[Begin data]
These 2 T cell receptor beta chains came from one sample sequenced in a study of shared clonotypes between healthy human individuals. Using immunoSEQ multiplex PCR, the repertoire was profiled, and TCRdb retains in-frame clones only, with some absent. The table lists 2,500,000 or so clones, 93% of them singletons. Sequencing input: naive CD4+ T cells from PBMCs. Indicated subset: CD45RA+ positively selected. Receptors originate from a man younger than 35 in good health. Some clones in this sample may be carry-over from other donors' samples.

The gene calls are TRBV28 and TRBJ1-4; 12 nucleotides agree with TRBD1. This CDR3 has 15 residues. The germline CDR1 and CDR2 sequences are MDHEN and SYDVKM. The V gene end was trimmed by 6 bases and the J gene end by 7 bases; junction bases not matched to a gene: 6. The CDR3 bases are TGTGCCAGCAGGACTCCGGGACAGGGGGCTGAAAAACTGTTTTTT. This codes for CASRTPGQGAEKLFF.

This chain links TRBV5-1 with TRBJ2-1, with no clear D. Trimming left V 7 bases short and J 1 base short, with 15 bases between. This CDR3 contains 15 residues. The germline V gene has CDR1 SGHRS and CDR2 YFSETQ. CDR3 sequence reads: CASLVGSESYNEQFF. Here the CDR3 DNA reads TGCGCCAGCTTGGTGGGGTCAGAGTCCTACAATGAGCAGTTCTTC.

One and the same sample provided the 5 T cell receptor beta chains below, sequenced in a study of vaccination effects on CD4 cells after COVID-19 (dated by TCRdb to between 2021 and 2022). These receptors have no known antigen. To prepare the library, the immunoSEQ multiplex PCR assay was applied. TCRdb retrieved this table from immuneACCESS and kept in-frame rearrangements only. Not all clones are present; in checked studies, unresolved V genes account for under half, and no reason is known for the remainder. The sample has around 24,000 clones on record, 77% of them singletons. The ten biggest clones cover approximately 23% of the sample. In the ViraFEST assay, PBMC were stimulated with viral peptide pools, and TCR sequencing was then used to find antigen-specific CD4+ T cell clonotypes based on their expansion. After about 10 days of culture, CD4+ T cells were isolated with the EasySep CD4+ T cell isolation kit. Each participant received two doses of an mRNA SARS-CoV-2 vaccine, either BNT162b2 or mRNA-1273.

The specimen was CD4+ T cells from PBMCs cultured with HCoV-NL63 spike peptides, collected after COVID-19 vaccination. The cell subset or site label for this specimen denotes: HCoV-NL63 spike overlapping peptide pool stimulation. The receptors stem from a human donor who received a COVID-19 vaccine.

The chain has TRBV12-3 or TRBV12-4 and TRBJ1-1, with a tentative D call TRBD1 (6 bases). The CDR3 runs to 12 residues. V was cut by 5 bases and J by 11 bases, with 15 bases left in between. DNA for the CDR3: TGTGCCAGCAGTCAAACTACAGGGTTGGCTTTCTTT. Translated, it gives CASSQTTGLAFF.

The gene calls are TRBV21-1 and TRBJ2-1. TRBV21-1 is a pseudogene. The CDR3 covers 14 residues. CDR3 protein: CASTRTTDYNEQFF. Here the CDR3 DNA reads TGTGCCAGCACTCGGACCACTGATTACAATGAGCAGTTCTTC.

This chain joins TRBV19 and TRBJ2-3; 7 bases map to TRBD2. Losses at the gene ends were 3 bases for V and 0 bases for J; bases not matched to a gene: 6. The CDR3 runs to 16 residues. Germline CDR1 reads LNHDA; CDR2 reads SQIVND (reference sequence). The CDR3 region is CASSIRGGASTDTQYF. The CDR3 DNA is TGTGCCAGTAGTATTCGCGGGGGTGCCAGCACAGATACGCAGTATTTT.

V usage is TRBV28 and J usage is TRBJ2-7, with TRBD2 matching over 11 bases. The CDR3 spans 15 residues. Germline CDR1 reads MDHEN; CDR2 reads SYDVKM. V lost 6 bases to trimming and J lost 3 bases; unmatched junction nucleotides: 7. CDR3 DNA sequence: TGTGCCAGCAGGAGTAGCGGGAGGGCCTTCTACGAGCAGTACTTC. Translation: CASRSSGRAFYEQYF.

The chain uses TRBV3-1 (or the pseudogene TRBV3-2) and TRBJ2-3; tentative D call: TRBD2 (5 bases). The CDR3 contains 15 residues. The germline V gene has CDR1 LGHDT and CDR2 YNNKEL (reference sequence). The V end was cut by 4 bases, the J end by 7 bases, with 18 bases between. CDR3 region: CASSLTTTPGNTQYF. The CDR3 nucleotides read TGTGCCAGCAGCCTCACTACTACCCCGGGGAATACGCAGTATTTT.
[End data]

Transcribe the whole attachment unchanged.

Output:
These 2 T cell receptor beta chains came from one sample sequenced in a study of shared clonotypes between healthy human individuals. Using immunoSEQ multiplex PCR, the repertoire was profiled, and TCRdb retains in-frame clones only, with some absent. The table lists 2,500,000 or so clones, 93% of them singletons. Sequencing input: naive CD4+ T cells from PBMCs. Indicated subset: CD45RA+ positively selected. Receptors originate from a man younger than 35 in good health. Some clones in this sample may be carry-over from other donors' samples.

The gene calls are TRBV28 and TRBJ1-4; 12 nucleotides agree with TRBD1. This CDR3 has 15 residues. The germline CDR1 and CDR2 sequences are MDHEN and SYDVKM. The V gene end was trimmed by 6 bases and the J gene end by 7 bases; junction bases not matched to a gene: 6. The CDR3 bases are TGTGCCAGCAGGACTCCGGGACAGGGGGCTGAAAAACTGTTTTTT. This codes for CASRTPGQGAEKLFF.

This chain links TRBV5-1 with TRBJ2-1, with no clear D. Trimming left V 7 bases short and J 1 base short, with 15 bases between. This CDR3 contains 15 residues. The germline V gene has CDR1 SGHRS and CDR2 YFSETQ. CDR3 sequence reads: CASLVGSESYNEQFF. Here the CDR3 DNA reads TGCGCCAGCTTGGTGGGGTCAGAGTCCTACAATGAGCAGTTCTTC.

One and the same sample provided the 5 T cell receptor beta chains below, sequenced in a study of vaccination effects on CD4 cells after COVID-19 (dated by TCRdb to between 2021 and 2022). These receptors have no known antigen. To prepare the library, the immunoSEQ multiplex PCR assay was applied. TCRdb retrieved this table from immuneACCESS and kept in-frame rearrangements only. Not all clones are present; in checked studies, unresolved V genes account for under half, and no reason is known for the remainder. The sample has around 24,000 clones on record, 77% of them singletons. The ten biggest clones cover approximately 23% of the sample. In the ViraFEST assay, PBMC were stimulated with viral peptide pools, and TCR sequencing was then used to find antigen-specific CD4+ T cell clonotypes based on their expansion. After about 10 days of culture, CD4+ T cells were isolated with the EasySep CD4+ T cell isolation kit. Each participant received two doses of an mRNA SARS-CoV-2 vaccine, either BNT162b2 or mRNA-1273.

The specimen was CD4+ T cells from PBMCs cultured with HCoV-NL63 spike peptides, collected after COVID-19 vaccination. The cell subset or site label for this specimen denotes: HCoV-NL63 spike overlapping peptide pool stimulation. The receptors stem from a human donor who received a COVID-19 vaccine.

The chain has TRBV12-3 or TRBV12-4 and TRBJ1-1, with a tentative D call TRBD1 (6 bases). The CDR3 runs to 12 residues. V was cut by 5 bases and J by 11 bases, with 15 bases left in between. DNA for the CDR3: TGTGCCAGCAGTCAAACTACAGGGTTGGCTTTCTTT. Translated, it gives CASSQTTGLAFF.

The gene calls are TRBV21-1 and TRBJ2-1. TRBV21-1 is a pseudogene. The CDR3 covers 14 residues. CDR3 protein: CASTRTTDYNEQFF. Here the CDR3 DNA reads TGTGCCAGCACTCGGACCACTGATTACAATGAGCAGTTCTTC.

This chain joins TRBV19 and TRBJ2-3; 7 bases map to TRBD2. Losses at the gene ends were 3 bases for V and 0 bases for J; bases not matched to a gene: 6. The CDR3 runs to 16 residues. Germline CDR1 reads LNHDA; CDR2 reads SQIVND (reference sequence). The CDR3 region is CASSIRGGASTDTQYF. The CDR3 DNA is TGTGCCAGTAGTATTCGCGGGGGTGCCAGCACAGATACGCAGTATTTT.

V usage is TRBV28 and J usage is TRBJ2-7, with TRBD2 matching over 11 bases. The CDR3 spans 15 residues. Germline CDR1 reads MDHEN; CDR2 reads SYDVKM. V lost 6 bases to trimming and J lost 3 bases; unmatched junction nucleotides: 7. CDR3 DNA sequence: TGTGCCAGCAGGAGTAGCGGGAGGGCCTTCTACGAGCAGTACTTC. Translation: CASRSSGRAFYEQYF.

The chain uses TRBV3-1 (or the pseudogene TRBV3-2) and TRBJ2-3; tentative D call: TRBD2 (5 bases). The CDR3 contains 15 residues. The germline V gene has CDR1 LGHDT and CDR2 YNNKEL (reference sequence). The V end was cut by 4 bases, the J end by 7 bases, with 18 bases between. CDR3 region: CASSLTTTPGNTQYF. The CDR3 nucleotides read TGTGCCAGCAGCCTCACTACTACCCCGGGGAATACGCAGTATTTT.